Clementine Tart

If there is one fruit that I find can really just knock my socks off its a clementine. When you get a good clementine its going to be a good day. A bad clementine is pretty upsetting but only because you know how good they can be.


As the winter citrus season wraps up I wanted to see what my favourite little clementines could do in a tart.


It starts with the pastry. To make the pâte sucrée you measure out your flour, sugar, salt and butter into a bowl. Simply mix all of this together. Unlike most pastry recipes, this one requires room temperature butter. You don’t want the chunks of butter showing as you normally would with normal pastry.


Once it comes together, you knead the pastry about 8 times to get it smooth. I refrigerated the dough for 3 hours. Aim for a minimum of 30 minutes to make the dough easier to work with. That rest is crucial! For you and the dough (just kidding, you’re making clementine curd in the meantime)


These clementines actually took my breath away when I cut into them. Normally I just peel them and eat the segments without paying much attention. This cut through the middle showed off some real beauty.


You whisk together the eggs and sugar before adding it to the heat to thicken the curd.


Zest the clementines into the egg mixture while on the double boiler. Let it sit while you go on to juice the clementines. Add the juice and do not move! You must not abandon the curd at this point. Whisk it consistently for about 7-10 minutes.


Look at the meringue! I am all about a marshmallow-ey type meringue.


A huge bonus of a thicker, more marshmallow-ey meringue is that you can pipe it. Its magical and I could easily fill my day piping meringue dollops.


Letting it sit overnight really is my best advice at this point. Its never easy to reach this time in a recipe. I usually don’t listen and regret it instantly. In order to get the consistency of a set curd filling, it just needs time. You can rush it along in the freezer or outside in the Canadian winter but really overnight is best. I think its worth it though.

Clementine Tart 

Yield: One nine-inch tart

Pâte Sucrée

1/2 cup butter

1 2/3 cup all purpose flour

1/8 teaspoon salt

1/4 cup granulated sugar

1 egg yolk

3 tablespoons heavy cream

1 teaspoon vanilla


  1. Combine the flour, salt, sugar and butter in a bowl. Mix it together until the butter has been fully incorporated. You don’t want to see chunks of butter. Its a delicate pastry and if there are chunks of butter they will melt during the baking and leave holes in the crust.
  2. In a small bowl mix together the egg yolk, vanilla and heavy cream. Add this to the flour mixture until it comes together.
  3. On a floured surface knead the pastry together about 8 times or until its a smooth ball of dough.
  4. Place it in the fridge for 3 hours to let the dough rest.
  5. Remove it and let it sit at room temperature for about 10 minutes until its softens.
  6. Roll it out and press it into the tart pan. Use pie weights/ dried beans to hold the pastry down while baking.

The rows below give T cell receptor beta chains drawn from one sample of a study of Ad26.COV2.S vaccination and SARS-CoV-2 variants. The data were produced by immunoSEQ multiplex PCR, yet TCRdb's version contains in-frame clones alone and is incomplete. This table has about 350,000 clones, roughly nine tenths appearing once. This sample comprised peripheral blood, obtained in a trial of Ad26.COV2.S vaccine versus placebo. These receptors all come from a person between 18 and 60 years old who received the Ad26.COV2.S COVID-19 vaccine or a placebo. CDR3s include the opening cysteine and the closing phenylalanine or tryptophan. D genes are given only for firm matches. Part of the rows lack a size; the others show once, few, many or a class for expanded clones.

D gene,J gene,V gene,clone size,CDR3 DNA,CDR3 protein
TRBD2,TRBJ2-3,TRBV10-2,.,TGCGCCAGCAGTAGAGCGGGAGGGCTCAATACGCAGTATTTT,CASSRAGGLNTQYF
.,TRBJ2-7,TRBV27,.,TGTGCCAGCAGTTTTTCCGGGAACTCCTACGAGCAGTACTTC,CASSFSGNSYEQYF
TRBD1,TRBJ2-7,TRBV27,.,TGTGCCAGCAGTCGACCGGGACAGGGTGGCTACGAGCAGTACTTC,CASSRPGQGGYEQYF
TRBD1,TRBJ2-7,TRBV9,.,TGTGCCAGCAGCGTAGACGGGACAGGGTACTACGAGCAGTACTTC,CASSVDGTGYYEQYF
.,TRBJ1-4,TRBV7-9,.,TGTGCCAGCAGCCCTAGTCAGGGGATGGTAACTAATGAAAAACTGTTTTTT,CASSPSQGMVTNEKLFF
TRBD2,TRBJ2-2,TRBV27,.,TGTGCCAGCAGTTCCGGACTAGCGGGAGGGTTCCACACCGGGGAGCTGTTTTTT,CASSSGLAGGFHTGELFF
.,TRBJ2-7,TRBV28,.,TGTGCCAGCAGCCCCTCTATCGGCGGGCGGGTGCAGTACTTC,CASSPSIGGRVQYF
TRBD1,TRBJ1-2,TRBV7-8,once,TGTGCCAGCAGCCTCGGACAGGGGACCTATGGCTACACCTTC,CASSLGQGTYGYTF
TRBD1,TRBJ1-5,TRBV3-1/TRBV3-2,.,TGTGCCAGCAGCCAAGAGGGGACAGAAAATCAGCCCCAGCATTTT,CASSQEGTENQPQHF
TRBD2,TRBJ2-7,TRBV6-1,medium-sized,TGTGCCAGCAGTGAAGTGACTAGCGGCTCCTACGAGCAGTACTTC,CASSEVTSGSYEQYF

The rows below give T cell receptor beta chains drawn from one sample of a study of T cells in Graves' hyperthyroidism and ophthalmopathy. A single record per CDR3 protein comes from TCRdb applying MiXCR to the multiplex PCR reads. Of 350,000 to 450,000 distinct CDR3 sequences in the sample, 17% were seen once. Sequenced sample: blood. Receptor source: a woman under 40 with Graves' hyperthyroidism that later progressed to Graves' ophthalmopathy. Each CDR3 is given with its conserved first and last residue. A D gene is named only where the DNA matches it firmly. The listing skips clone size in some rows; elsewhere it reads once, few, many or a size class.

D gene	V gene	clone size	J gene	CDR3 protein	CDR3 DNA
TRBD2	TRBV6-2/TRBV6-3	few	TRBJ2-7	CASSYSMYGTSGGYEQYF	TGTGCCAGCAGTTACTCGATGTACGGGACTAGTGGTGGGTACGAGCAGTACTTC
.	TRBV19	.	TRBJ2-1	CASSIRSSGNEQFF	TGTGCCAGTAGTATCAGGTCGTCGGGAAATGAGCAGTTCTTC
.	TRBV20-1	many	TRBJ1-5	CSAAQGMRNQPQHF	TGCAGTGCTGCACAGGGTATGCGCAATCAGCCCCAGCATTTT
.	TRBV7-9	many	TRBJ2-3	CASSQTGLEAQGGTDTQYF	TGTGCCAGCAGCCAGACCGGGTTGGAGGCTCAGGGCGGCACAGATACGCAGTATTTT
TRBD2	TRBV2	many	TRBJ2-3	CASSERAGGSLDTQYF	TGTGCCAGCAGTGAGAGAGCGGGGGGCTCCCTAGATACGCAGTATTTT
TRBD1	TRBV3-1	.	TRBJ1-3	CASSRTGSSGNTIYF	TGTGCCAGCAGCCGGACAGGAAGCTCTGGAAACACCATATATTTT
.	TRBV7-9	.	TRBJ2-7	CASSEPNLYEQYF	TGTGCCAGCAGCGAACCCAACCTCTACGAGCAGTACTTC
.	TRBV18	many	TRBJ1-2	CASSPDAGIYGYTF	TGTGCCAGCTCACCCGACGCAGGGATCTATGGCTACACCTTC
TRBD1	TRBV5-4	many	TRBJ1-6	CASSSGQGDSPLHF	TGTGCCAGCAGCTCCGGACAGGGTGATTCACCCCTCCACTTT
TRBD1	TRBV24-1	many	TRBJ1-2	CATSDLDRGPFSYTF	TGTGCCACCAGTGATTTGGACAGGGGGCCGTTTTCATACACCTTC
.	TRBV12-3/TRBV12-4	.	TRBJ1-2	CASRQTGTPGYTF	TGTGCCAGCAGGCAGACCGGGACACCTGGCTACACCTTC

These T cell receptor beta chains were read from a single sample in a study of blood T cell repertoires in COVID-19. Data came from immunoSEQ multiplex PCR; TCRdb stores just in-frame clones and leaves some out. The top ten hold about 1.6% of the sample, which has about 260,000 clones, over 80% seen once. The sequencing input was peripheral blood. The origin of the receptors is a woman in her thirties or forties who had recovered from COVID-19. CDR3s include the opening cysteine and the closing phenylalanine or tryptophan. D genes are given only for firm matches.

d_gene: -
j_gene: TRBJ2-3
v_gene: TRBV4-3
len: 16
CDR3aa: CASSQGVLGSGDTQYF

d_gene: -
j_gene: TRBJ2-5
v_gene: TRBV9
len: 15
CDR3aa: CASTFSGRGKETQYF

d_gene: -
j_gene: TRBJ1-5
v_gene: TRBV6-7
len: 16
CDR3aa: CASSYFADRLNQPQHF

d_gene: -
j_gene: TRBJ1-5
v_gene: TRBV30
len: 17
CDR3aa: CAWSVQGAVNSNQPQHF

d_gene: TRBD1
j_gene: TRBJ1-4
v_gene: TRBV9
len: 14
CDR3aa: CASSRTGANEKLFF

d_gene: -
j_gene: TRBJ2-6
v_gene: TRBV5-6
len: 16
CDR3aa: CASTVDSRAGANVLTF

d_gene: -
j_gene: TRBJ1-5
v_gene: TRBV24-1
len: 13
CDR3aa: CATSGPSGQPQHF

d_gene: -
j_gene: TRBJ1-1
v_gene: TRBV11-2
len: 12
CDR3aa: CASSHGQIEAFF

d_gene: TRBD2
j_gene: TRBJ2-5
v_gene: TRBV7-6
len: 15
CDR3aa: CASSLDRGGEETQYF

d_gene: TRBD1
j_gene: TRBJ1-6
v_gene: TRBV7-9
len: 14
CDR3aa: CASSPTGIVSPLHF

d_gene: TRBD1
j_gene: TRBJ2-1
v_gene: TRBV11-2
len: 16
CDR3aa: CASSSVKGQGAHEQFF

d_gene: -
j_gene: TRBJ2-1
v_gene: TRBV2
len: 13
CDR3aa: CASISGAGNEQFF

7. Bake at 350 degrees Fahrenheit for 20 minutes. You don’t want much colour on the edges of the crust because it will be baked again with the curd.

Adapted from:  The Baking Bible by Rose Levy Beranbaum

Clementine Curd

5 eggs

3 egg yolks

3/4 cup granulated sugar

Zest of 4 clementines

1 cup clementine juice (about 8 clementines)

1/2 cup lemon juice (about 2 lemons)

3/4 cup butter, cubed


  1. Set up a double boiler on a medium high heat
  2. In a heat safe bowl whisk together the eggs and sugar until well combined. Place the bowl over the double boiler
  3. Zest the clementines and add set to the egg mixture
  4. Juice the clementines and lemons, add this to the egg mixture.
  5. Whisk together to incorporate the juice and zest. Add in the cubed butter and whisk for 7-10 minutes.
  6. You can make a choice at this point. Depending on how confident you are in your whisking skills you can either leave it or strain it. If you suspect there larger bits of curd, go ahead and run it through a sieve. Just be aware that you will lose the zest as well. I didn’t strain mine.
  7. Pour the curd into the tart shell and bake for 15 minutes at 325 degrees Fahrenheit.
  8. Remove and keep it refrigerated until it has cooled completely.


6 egg whites

1 1/2 cups granulated sugar

1/2 teaspoon cream of tartar


  1. Set up a double boiler on a medium high heat
  2. In a heat safe mixing bowl, whisk together the egg whites, sugar and cream of tartar. Transfer this to the double boiler and continue whisking until the sugar has dissolved. You can rub it between your fingers to determine when you have reached this point.
  3. Return the meringue to the mixer and whisk together until almost soft peaks form.
  4. You can either spread this on the cooled tart or use a piping bag. Both create a beautiful finished tart.
  5. Using a kitchen torch, caramelize the meringue until golden brown.
  6. Let the tart cool overnight. It will still taste delicious after cooling for a few hours but the curd will not have set completely yet!



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